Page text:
It appears that gold is Russia’s strength, plus this has presaged the last 6 economic and financial crises!

Massive Volume In Gold…Again
March 3
King World News
) –
 Graddhy out of Sweden: 
The up volume for spot Gold is absolutely massive also today already. Yesterday we had huge down volume but price did not move much and also bounced from 1919, meaning the huge selling could not press the price down very much, which is bullish

Billionaire Eric Sprott is a big investor in this remarkable silver company click here or on the image below

Steph Pomboy: 
2-10yr curve 31bp…and flattening. Why isn’t every economist on Wall St forecasting a recession?The last 6 times we were at current levels presaged major economic and/or financial crises. During that time we have NEVER seen a simultaneous increase in oil this fast without recession. I rest my case.

This Has Presaged Last 6 Economic
And Financial Crises!

More Transitory Inflation
Holger Zschaepitz: 
German power price for next day jumps another 28% to €395/MWh w/sanctions on focus.

German Power Prices Skyrocketing!

A Bit More Transitory Inflation
Holger Zschaepitz:  Europe Natural Gas Futures rise to a record €198/MWh as the market continues to focus on sanctions on Russia in response to its invasion of Ukraine.

Europe Nat Gas Prices Skyrocket
To New All-Time Record!

Gold Could Be Russia’s Strength
Alasdair Macleod:  Since the West’s attempt to destabilise the rouble in 2014, Russia has diversified its foreign reserves, reducing its dollar exposure, increased its euro and renminbi exposure, and accumulating gold which now represents 23% of its foreign reserves, slightly more than its dollar holdings. At the Finance Ministry, the National Wealth Fund similarly has about 20% of its assets in gold (estimated to be a further 670 tonnes).

Since 2014, the gold price in dollars has risen over 60%, proving the central bank’s gold accumulation policy to have been more sensible that just switching dollars for other foreign currencies. In euros gold has risen 73% on the same timescale, because of the euro’s relative weakness to the dollar. Not only has diversification out of foreign fiat currencies been the most sensible policy, but now that access to fiat currency reserves has been compromised by foreign governments, the argument for further accumulation of Russia’s gold reserves becomes even more compelling.

Furthermore, Russia’s energy and commodity exports continue to accumulate foreign currencies, which are not really needed in the domestic economy. As pointed out above, it is essentially libertarian, with a 13% flat income tax, light regulation, and government debt at less than 20% of GDP. The only destabilising factor is bank credit, which thanks to Elvira Nabiullina’s firm stewardship at the RCB is a manageable risk. Foreign currency reserves are needed for interventionist policies, which is not Nabiullina’s style. Beyond minor amounts of foreign currency for day-to-day liquidity purposes, there is no need for them in Russia’s fundamentally free market economy.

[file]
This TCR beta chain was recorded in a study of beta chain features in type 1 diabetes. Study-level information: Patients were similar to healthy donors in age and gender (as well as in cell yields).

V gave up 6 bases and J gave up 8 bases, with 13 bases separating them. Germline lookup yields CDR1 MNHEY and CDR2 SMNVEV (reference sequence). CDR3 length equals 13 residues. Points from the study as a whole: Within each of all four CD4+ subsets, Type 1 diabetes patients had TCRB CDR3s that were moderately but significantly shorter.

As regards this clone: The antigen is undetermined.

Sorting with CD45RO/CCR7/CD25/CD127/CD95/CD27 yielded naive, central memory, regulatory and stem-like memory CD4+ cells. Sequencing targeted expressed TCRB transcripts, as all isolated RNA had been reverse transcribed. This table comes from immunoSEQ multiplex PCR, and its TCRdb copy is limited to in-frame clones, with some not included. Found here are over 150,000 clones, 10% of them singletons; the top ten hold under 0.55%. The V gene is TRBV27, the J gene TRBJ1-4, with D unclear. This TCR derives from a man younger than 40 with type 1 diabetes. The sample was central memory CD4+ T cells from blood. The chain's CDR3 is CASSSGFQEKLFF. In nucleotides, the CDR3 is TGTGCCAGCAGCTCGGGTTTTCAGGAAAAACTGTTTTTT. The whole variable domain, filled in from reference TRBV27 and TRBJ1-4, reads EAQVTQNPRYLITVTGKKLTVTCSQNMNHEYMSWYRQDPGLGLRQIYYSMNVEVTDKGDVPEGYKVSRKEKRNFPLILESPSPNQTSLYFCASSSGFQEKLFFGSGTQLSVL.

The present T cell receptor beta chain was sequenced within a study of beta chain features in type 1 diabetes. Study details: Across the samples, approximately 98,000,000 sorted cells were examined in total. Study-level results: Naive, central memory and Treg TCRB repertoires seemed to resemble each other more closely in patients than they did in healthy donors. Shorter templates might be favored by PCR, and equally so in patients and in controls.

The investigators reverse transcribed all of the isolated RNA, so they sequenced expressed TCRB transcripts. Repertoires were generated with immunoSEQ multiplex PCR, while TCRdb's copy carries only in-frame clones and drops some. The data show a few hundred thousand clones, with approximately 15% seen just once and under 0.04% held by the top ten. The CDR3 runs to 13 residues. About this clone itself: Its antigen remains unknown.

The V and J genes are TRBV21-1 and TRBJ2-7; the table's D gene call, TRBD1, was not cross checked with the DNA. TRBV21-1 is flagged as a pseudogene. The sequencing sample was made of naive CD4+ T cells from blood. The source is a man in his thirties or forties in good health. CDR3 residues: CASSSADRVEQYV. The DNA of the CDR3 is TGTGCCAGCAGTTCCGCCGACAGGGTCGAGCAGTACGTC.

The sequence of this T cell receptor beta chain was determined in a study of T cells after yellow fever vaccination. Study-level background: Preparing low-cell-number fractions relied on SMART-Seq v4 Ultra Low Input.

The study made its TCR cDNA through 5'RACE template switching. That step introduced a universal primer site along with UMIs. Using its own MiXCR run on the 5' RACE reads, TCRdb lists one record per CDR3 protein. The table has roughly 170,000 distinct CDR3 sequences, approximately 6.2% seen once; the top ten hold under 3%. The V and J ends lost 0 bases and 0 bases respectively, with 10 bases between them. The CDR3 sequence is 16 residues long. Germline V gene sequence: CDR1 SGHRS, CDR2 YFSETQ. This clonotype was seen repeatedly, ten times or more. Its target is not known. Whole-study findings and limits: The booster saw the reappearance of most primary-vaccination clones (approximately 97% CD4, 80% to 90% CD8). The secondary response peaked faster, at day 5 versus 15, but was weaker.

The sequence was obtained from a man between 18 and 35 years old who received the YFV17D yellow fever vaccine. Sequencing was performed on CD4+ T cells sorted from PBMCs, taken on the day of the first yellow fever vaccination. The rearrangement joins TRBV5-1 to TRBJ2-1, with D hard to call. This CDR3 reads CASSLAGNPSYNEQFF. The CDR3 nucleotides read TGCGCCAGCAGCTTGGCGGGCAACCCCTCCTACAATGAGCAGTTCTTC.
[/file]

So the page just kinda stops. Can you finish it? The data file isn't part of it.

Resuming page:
By cutting off the RCB from its reserves, the West has made the case in Russia for gold reserves in their entirety, with only trivial amounts of foreign fiat for liquidity purposes. And the conditions necessary for tying the rouble’s liquidity to gold is partly there already. Last December, rouble currency M0 stood at $115bn equivalent while its gold reserves are valued at $141bn. Even allowing for a subsequent expansion of liquidity to support commercial banks, we can assume that official gold reserves still cover narrow measures of currency. The message sent by foreign governments and their central banks to the RCB is that to stabilise both the domestic currency and its valuation in foreign exchanges it is better to back the rouble with more gold than with increasing amounts of foreign currencies, which can always be deployed by Russia’s enemies in their attempts to undermine the rouble.

How long it will take for this penny to drop in Moscow is an intriguing question. Given the evidence of recent accumulations of gold reserves and an economy based on libertarian lines, it probably has already. The confirmation will be from all gold exports ceasing, and through friendly agents, such as the Chinese, Russia entering the bullion market to buy what it can. And as Pepe Escobar’s tweet suggests, there is always the option of only supplying energy in return for physical gold, an increasingly compelling argument. And if the Russian state has hidden bullion reserves, we can expect to have them partially or wholly revealed as well.

We can now see how the West’s financial sanctions are likely to backfire, initially destroying the euro system and its currency. The euro’s failure will undoubtedly be blamed on Putin and factors not shared by other central banks. But there is a significant risk that the euro failure will not only destabilise the global economy, but its major currencies as well. Ordinary people will then want to distance themselves from bank deposits and financial assets dependent on the continuation of the fiat Ponzi.

These messages will not be lost on other central banks, which will be re-examining their currency reserves policies. Central bank purchases of gold could increase materially, and leases and swaps where central banks are counterparties come to an end.

That being the case, are we now beginning to see a pathway through to the final destruction of unbacked fiat currencies, the ending of the fiat Ponzi, and a widespread realisation that true money, after all, is only physical gold?

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